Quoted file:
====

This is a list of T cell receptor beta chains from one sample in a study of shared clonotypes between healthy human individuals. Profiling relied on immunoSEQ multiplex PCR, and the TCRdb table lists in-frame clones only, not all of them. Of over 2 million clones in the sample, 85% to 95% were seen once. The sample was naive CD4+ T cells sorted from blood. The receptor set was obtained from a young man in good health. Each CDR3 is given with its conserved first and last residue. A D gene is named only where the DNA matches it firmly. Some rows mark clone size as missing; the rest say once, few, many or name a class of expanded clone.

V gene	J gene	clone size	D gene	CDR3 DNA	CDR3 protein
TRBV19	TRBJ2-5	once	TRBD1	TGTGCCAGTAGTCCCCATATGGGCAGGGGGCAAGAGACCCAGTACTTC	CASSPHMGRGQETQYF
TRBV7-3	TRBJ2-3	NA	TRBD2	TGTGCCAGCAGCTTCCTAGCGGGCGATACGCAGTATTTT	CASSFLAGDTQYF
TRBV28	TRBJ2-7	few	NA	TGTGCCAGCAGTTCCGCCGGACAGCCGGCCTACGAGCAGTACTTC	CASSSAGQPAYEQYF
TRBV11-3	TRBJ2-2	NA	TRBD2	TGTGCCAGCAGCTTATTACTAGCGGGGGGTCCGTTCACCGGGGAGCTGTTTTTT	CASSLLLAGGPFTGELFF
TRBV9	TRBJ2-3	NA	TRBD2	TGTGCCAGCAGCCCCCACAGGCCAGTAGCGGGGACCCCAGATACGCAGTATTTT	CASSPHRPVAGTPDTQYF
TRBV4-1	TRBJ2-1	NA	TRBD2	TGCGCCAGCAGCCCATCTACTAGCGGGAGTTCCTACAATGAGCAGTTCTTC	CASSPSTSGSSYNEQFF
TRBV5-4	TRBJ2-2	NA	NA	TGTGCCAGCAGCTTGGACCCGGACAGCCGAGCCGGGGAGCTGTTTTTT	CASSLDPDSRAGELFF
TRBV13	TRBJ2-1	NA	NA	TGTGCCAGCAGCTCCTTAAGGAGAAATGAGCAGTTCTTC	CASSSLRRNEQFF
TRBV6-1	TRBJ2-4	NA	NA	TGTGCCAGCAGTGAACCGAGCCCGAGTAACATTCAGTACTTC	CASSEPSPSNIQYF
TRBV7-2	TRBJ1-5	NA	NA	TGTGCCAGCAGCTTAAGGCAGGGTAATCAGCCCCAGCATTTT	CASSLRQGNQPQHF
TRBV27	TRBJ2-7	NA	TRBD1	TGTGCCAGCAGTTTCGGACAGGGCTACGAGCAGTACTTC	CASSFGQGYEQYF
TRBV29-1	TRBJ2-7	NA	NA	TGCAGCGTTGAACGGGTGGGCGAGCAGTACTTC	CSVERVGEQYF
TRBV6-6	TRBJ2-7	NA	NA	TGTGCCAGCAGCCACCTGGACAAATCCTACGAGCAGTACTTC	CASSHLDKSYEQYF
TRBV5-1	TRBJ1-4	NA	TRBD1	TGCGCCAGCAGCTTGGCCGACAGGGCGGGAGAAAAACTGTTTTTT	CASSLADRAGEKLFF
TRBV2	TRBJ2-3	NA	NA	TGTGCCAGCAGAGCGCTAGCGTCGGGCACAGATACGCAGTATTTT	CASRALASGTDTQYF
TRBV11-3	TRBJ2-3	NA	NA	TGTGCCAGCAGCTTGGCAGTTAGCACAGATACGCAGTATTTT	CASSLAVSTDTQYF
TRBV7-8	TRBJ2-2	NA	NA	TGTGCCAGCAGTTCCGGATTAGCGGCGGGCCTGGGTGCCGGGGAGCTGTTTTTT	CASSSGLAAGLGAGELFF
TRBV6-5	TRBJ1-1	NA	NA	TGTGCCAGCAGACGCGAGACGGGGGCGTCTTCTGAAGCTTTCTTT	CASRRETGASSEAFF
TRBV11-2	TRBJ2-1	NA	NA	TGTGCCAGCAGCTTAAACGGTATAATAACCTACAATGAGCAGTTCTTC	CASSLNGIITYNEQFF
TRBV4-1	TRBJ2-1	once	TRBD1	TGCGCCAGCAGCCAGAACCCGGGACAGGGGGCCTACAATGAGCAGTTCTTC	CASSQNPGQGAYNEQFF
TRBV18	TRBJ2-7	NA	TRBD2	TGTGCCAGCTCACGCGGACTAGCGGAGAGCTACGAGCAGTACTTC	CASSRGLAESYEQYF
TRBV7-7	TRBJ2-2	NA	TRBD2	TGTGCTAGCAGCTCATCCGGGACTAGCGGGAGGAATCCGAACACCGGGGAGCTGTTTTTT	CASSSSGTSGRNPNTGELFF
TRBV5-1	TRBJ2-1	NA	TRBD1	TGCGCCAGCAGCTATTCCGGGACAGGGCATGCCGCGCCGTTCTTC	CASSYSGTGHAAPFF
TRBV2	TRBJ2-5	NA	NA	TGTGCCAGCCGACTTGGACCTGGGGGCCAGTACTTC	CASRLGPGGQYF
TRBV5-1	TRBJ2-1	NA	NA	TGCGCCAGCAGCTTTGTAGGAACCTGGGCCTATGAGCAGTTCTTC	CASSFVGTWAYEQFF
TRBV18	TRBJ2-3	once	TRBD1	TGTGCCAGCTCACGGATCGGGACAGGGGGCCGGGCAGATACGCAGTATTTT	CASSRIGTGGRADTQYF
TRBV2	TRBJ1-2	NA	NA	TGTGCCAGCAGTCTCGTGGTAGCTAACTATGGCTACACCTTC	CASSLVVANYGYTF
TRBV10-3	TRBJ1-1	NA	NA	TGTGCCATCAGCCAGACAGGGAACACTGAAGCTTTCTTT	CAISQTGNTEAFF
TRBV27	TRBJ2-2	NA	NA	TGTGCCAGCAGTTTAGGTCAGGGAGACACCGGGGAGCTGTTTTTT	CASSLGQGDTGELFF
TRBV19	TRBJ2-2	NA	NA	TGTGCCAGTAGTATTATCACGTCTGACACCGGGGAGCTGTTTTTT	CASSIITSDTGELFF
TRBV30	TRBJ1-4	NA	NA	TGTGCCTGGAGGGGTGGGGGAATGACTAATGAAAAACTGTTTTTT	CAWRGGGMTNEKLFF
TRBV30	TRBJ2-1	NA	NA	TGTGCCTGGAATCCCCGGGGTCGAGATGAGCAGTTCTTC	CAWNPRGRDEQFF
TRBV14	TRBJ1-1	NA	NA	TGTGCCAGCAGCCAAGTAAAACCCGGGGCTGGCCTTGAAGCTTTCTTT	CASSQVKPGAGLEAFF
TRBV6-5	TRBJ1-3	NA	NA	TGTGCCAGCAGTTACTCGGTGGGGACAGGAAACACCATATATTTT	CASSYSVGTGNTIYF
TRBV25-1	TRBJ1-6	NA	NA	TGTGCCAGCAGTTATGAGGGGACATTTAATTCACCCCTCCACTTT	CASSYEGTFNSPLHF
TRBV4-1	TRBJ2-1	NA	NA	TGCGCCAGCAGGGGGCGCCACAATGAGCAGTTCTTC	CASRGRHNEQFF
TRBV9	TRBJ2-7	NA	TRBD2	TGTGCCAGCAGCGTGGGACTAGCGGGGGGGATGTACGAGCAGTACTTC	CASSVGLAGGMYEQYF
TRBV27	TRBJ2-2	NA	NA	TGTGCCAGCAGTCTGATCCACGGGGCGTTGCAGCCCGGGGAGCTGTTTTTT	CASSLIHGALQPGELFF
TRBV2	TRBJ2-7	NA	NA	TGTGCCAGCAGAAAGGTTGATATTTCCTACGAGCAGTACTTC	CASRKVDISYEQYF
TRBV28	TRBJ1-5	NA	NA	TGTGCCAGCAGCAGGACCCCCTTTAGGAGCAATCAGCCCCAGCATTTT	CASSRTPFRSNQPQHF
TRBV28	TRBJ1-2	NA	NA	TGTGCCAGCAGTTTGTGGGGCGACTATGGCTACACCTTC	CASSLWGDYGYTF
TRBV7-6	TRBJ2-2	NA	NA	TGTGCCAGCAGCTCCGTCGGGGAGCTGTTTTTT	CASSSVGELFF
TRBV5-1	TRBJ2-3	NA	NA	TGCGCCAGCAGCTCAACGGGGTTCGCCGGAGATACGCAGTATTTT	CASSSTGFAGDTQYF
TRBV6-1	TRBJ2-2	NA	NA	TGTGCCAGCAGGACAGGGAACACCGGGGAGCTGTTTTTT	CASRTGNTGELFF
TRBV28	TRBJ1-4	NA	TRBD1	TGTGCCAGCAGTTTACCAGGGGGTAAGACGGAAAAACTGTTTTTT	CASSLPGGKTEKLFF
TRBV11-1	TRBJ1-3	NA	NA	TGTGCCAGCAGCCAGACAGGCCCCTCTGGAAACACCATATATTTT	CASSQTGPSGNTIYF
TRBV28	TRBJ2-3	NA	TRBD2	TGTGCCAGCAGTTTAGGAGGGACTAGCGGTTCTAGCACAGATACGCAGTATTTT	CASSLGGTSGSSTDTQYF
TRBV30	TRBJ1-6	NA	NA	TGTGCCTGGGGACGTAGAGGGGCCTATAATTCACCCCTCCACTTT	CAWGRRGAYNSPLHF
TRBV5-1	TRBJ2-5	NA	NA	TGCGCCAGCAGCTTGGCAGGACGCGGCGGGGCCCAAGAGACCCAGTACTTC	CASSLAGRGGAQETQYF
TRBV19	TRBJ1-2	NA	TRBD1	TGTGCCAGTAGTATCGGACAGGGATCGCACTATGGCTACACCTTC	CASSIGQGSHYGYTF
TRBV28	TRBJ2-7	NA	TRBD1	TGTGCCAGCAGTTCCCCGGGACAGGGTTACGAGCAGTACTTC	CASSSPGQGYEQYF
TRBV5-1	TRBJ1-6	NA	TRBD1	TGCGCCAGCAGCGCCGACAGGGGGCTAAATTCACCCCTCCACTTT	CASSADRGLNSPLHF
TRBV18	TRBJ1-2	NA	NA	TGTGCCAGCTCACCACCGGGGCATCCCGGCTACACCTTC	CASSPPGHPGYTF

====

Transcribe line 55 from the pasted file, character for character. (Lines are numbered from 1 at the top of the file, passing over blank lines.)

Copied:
TRBV18	TRBJ1-2	NA	NA	TGTGCCAGCTCACCACCGGGGCATCCCGGCTACACCTTC	CASSPPGHPGYTF